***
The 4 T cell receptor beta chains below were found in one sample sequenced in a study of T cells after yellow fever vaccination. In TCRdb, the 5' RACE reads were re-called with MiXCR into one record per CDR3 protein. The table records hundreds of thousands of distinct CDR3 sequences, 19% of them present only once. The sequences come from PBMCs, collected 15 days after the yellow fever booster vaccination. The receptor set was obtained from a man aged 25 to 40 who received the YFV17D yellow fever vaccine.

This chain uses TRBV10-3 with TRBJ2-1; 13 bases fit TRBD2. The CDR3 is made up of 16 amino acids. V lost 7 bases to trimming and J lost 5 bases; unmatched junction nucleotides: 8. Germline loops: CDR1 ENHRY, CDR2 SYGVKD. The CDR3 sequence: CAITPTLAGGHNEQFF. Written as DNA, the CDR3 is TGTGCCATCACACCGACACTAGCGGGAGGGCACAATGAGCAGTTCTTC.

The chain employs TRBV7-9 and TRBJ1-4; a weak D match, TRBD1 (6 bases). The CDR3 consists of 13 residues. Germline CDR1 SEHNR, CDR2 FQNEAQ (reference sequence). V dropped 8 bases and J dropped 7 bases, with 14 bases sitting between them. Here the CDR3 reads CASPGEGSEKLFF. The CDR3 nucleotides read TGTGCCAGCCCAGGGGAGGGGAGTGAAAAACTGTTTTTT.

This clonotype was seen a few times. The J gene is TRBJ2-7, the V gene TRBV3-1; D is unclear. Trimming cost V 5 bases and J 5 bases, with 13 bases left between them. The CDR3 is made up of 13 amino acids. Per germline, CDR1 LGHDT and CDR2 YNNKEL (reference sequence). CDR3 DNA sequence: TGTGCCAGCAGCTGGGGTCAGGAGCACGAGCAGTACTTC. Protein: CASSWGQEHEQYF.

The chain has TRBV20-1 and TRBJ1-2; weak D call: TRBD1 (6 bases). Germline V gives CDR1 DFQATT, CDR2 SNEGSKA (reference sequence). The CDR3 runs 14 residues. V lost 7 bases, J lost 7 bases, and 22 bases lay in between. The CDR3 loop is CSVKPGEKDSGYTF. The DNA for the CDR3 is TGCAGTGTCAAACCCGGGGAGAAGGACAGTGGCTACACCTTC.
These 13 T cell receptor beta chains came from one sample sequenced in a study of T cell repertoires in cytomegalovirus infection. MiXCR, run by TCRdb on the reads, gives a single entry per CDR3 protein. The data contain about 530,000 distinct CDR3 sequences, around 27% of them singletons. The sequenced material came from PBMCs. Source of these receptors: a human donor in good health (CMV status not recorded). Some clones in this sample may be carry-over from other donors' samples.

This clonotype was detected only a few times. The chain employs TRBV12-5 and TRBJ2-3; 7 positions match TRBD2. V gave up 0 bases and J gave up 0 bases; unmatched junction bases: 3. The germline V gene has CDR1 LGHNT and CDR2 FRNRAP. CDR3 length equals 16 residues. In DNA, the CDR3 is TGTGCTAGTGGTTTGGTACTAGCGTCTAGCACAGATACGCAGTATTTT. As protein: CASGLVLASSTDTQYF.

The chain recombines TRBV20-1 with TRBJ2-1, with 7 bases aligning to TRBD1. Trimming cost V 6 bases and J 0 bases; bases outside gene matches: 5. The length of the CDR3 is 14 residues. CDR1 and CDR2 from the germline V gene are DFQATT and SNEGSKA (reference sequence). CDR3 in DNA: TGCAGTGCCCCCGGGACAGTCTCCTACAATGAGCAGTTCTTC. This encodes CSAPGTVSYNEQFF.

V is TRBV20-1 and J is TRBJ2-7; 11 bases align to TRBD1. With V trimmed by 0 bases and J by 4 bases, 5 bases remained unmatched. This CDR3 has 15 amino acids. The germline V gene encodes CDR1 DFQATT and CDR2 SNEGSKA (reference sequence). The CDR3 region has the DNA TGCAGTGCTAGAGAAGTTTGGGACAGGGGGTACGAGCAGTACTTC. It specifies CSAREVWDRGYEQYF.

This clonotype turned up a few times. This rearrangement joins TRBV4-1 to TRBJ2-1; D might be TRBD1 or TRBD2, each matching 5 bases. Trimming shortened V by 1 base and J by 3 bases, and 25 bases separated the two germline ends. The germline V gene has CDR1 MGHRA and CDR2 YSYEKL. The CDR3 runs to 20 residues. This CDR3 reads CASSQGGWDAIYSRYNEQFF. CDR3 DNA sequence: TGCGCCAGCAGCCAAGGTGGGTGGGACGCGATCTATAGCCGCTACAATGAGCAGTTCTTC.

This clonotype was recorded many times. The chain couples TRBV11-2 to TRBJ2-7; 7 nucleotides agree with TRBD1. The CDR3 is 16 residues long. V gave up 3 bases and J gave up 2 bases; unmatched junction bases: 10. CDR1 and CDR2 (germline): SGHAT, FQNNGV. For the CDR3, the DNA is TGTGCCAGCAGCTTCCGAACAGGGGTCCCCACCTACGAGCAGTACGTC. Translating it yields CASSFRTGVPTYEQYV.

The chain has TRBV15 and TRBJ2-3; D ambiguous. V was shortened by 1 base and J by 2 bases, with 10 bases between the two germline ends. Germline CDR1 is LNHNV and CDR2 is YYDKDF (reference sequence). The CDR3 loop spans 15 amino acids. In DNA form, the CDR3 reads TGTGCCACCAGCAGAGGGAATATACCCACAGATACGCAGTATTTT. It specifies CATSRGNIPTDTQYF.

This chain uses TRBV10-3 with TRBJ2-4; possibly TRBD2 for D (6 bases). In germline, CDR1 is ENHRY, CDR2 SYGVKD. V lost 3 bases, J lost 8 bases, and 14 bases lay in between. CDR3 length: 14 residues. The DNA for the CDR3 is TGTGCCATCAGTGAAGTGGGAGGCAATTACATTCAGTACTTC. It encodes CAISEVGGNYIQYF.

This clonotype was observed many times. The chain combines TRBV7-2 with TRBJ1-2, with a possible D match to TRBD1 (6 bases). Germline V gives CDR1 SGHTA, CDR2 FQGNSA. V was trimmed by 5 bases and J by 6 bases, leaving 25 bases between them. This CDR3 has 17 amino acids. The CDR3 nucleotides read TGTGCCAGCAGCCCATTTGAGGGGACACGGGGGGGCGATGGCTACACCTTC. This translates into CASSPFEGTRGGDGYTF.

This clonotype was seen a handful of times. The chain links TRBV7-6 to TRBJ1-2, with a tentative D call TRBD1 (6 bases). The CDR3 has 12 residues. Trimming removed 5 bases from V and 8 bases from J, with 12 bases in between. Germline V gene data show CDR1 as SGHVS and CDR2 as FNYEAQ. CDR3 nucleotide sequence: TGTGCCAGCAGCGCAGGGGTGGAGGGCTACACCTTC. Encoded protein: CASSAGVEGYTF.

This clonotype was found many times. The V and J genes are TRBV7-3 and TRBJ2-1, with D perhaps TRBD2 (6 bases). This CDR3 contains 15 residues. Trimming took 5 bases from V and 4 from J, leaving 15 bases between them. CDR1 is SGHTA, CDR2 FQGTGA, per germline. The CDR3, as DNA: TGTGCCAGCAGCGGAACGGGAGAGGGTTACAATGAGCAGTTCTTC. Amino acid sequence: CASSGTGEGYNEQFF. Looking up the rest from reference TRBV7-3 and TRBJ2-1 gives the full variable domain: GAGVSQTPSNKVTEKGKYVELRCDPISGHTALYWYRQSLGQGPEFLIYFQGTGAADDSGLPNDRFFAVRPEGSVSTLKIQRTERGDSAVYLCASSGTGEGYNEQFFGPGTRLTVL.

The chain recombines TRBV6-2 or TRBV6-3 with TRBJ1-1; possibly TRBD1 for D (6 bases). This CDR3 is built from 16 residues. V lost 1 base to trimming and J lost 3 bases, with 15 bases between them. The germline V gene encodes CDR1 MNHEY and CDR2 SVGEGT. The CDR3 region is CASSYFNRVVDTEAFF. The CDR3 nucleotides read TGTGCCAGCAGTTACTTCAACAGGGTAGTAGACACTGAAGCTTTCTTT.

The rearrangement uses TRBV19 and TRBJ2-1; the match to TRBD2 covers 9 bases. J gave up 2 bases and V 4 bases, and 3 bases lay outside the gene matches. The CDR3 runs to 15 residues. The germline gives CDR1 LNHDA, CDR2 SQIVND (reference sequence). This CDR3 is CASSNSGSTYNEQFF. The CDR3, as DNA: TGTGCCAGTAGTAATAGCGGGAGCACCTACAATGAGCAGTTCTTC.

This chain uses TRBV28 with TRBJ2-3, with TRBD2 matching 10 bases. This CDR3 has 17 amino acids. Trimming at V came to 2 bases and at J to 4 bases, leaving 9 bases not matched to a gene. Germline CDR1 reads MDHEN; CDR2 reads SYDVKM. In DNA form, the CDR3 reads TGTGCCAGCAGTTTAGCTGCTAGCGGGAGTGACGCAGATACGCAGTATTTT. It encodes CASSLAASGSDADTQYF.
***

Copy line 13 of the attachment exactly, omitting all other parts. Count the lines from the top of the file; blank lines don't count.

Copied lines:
This chain uses TRBV10-3 with TRBJ2-4; possibly TRBD2 for D (6 bases). In germline, CDR1 is ENHRY, CDR2 SYGVKD. V lost 3 bases, J lost 8 bases, and 14 bases lay in between. CDR3 length: 14 residues. The DNA for the CDR3 is TGTGCCATCAGTGAAGTGGGAGGCAATTACATTCAGTACTTC. It encodes CAISEVGGNYIQYF.